Prepare the baking molds. I find that three small disposable aluminum loaf pans work well for this task, and are easily found in the grocery store. (You will have some crème brûlée left over; only about half of this finished recipe fits in the bûche de noël mold.) Wipe the pans with a wet cloth or paper towel, then line them with parchment paper. Prepare a bain-marie: fill another loaf pan about 3/4 full with water and place on the oven rack. Pour the cream into the three parchment-lined pans and place in the oven. Bake for 1 hour or until firm on the edges and slightly wobbly in the center. Cool completely in the pans, then place the pans in the freezer for at least 1 hour.
Dark chocolate mousse
3 egg yolks
3 T. sugar
1 1/2 t. light corn syrup
.5 oz. (15 g.) water
1 1/2 c. heavy cream, divided
6.2 oz. (175 g.) dark chocolate, coarsely chopped
1 1/4 t. unflavored powdered gelatin (can be found in the baking aisle of the grocery store)
In the bowl of an electric mixer fitted with the whisk attachment, beat the egg yolks until very light in color, for about 5 minutes.
In a small heavy-bottomed saucepan, cook the sugar, corn syrup and water over medium heat until the mixture reaches 244 degrees Fahrenheit on a candy thermometer (soft ball stage). Add the sugar mixture to the egg yolks by pouring it into the bowl in a thin stream while continuing to beat the yolks. Continue beating the mixture until cool, approximately 5 minutes.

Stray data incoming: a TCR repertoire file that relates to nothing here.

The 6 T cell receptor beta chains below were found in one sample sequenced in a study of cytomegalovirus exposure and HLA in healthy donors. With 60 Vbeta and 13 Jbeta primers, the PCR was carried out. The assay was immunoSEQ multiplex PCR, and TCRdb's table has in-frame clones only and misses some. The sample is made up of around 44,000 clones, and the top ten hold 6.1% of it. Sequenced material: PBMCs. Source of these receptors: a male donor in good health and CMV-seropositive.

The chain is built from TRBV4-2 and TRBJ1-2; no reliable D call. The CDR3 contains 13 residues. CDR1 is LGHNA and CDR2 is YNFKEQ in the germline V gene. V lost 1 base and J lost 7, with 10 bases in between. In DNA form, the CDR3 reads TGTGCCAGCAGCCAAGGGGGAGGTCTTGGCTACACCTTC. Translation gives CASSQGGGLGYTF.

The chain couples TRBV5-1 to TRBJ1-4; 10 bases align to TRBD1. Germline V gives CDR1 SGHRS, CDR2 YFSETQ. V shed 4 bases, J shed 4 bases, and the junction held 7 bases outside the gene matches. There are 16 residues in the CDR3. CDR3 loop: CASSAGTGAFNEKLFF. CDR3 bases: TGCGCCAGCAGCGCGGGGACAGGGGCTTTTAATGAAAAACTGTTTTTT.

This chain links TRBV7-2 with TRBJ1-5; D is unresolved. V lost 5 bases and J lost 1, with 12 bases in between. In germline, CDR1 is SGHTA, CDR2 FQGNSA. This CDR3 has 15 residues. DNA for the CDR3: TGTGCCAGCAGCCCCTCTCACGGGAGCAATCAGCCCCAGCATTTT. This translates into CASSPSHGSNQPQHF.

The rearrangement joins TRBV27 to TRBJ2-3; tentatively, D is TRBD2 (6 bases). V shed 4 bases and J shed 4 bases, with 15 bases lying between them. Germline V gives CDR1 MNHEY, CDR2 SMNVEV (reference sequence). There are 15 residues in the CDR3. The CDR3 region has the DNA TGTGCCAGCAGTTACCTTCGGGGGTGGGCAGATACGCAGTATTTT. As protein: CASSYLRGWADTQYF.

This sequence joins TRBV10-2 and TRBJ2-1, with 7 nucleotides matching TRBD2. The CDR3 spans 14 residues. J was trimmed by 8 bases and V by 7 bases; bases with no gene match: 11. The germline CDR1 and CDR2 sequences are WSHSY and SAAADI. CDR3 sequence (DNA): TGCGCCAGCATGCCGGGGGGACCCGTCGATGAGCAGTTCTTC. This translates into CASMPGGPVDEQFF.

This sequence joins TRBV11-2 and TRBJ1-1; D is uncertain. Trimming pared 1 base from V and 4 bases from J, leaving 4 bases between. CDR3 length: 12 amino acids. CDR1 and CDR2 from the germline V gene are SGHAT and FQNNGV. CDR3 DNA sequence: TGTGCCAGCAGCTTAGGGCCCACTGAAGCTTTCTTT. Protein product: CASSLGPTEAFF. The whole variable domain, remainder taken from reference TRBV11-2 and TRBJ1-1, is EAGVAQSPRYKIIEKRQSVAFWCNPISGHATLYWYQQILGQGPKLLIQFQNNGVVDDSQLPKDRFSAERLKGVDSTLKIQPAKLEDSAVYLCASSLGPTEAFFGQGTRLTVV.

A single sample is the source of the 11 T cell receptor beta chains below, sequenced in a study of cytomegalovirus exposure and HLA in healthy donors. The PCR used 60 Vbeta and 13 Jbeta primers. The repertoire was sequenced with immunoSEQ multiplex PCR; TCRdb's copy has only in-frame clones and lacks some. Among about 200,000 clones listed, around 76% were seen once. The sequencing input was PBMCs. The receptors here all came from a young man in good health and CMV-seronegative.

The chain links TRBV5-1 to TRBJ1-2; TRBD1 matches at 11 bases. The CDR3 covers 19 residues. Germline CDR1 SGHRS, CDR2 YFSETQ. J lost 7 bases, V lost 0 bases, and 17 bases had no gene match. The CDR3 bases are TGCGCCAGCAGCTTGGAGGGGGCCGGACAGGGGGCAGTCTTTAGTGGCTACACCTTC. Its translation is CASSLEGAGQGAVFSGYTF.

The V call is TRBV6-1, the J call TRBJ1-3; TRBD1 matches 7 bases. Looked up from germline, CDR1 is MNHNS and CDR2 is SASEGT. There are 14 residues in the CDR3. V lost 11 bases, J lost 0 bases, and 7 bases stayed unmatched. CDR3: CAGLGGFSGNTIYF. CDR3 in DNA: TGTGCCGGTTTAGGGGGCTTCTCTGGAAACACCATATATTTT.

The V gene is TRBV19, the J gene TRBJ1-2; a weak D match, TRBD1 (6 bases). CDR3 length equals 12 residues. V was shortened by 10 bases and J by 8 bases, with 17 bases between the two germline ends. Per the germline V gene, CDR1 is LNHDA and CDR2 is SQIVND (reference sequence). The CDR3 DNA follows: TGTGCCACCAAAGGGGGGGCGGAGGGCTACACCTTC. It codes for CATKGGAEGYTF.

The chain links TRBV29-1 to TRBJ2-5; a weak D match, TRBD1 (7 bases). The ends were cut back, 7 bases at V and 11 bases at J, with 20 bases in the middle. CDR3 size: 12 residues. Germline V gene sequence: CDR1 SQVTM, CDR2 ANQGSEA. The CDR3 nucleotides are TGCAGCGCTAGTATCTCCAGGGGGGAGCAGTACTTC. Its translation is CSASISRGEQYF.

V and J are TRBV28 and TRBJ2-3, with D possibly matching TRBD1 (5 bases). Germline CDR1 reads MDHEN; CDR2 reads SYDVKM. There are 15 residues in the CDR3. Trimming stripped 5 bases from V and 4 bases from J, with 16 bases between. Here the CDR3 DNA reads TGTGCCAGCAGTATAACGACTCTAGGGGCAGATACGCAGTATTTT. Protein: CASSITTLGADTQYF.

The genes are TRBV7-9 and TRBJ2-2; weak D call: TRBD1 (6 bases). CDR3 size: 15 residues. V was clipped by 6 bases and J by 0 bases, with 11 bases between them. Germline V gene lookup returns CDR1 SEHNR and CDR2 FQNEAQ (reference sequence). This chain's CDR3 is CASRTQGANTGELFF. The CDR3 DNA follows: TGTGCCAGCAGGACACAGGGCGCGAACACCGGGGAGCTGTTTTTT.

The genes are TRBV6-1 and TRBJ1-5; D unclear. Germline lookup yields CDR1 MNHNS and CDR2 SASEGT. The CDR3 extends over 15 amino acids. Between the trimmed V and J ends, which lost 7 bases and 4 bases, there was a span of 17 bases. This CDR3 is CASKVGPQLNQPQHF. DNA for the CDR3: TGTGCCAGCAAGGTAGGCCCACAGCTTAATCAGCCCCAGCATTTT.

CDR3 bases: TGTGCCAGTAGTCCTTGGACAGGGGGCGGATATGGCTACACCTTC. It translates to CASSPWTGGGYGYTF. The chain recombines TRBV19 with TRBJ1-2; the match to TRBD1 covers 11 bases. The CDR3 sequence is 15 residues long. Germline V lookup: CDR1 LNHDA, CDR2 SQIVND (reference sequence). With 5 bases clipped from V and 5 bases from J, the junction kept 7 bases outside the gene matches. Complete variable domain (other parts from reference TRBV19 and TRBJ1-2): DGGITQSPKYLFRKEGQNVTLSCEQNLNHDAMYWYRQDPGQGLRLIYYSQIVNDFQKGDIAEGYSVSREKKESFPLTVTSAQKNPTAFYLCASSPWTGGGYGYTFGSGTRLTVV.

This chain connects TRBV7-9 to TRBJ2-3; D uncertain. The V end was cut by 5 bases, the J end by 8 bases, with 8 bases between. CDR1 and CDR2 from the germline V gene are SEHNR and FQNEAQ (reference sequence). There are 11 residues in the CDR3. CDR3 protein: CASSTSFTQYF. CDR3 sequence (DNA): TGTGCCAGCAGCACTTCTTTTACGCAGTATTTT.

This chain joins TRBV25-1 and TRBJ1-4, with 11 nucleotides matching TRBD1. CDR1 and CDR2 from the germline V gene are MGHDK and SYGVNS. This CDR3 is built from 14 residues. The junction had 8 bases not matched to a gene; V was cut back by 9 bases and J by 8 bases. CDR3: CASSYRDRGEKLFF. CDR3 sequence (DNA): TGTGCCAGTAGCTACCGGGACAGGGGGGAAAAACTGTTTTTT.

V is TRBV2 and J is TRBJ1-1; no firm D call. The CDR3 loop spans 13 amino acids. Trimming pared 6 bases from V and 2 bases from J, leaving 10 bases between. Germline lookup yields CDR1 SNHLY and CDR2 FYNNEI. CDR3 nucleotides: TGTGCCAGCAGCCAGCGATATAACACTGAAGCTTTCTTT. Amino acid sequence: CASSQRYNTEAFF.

In a heat-proof bowl over a saucepan of simmering water (or a double boiler) heat 2 T. of the heavy cream until bubbling. Add the chopped chocolate and stir until melted and smooth.
While the chocolate mixture is melting, whip the remaining heavy cream in a medium bowl to stiff peaks.
Add the gelatin to the melted chocolate mixture and stir. Let cool slightly, then stir in 1/2 c. of the whipped cream. Add the egg yolk mixture and fold in carefully. Add the remaining whipped cream to the mousse and fold until just combined. Cover with plastic wrap and refrigerate until ready to use.
Almond-orange dacquoise biscuit
3/4 c. plus 1 T. (80 g.) almond meal
1/2 c. confectioner's sugar
2 T. all-purpose flour
Zest of one orange